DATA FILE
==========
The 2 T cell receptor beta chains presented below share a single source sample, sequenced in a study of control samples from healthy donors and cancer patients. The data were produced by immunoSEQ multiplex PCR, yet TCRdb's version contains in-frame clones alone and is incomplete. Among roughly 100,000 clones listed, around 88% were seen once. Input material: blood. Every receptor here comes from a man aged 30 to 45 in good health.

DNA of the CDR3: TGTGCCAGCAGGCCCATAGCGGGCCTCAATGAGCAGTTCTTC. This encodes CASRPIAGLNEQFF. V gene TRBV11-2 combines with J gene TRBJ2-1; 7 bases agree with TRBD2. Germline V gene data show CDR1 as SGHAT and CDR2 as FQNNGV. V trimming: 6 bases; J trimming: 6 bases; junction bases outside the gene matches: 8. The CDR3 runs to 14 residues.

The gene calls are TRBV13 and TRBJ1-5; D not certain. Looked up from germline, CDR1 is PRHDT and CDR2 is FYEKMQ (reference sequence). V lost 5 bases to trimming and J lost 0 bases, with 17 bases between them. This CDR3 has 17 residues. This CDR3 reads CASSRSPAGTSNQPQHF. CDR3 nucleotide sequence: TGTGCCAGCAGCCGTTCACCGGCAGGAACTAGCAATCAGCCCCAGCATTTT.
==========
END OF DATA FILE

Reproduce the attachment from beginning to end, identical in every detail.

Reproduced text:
The 2 T cell receptor beta chains presented below share a single source sample, sequenced in a study of control samples from healthy donors and cancer patients. The data were produced by immunoSEQ multiplex PCR, yet TCRdb's version contains in-frame clones alone and is incomplete. Among roughly 100,000 clones listed, around 88% were seen once. Input material: blood. Every receptor here comes from a man aged 30 to 45 in good health.

DNA of the CDR3: TGTGCCAGCAGGCCCATAGCGGGCCTCAATGAGCAGTTCTTC. This encodes CASRPIAGLNEQFF. V gene TRBV11-2 combines with J gene TRBJ2-1; 7 bases agree with TRBD2. Germline V gene data show CDR1 as SGHAT and CDR2 as FQNNGV. V trimming: 6 bases; J trimming: 6 bases; junction bases outside the gene matches: 8. The CDR3 runs to 14 residues.

The gene calls are TRBV13 and TRBJ1-5; D not certain. Looked up from germline, CDR1 is PRHDT and CDR2 is FYEKMQ (reference sequence). V lost 5 bases to trimming and J lost 0 bases, with 17 bases between them. This CDR3 has 17 residues. This CDR3 reads CASSRSPAGTSNQPQHF. CDR3 nucleotide sequence: TGTGCCAGCAGCCGTTCACCGGCAGGAACTAGCAATCAGCCCCAGCATTTT.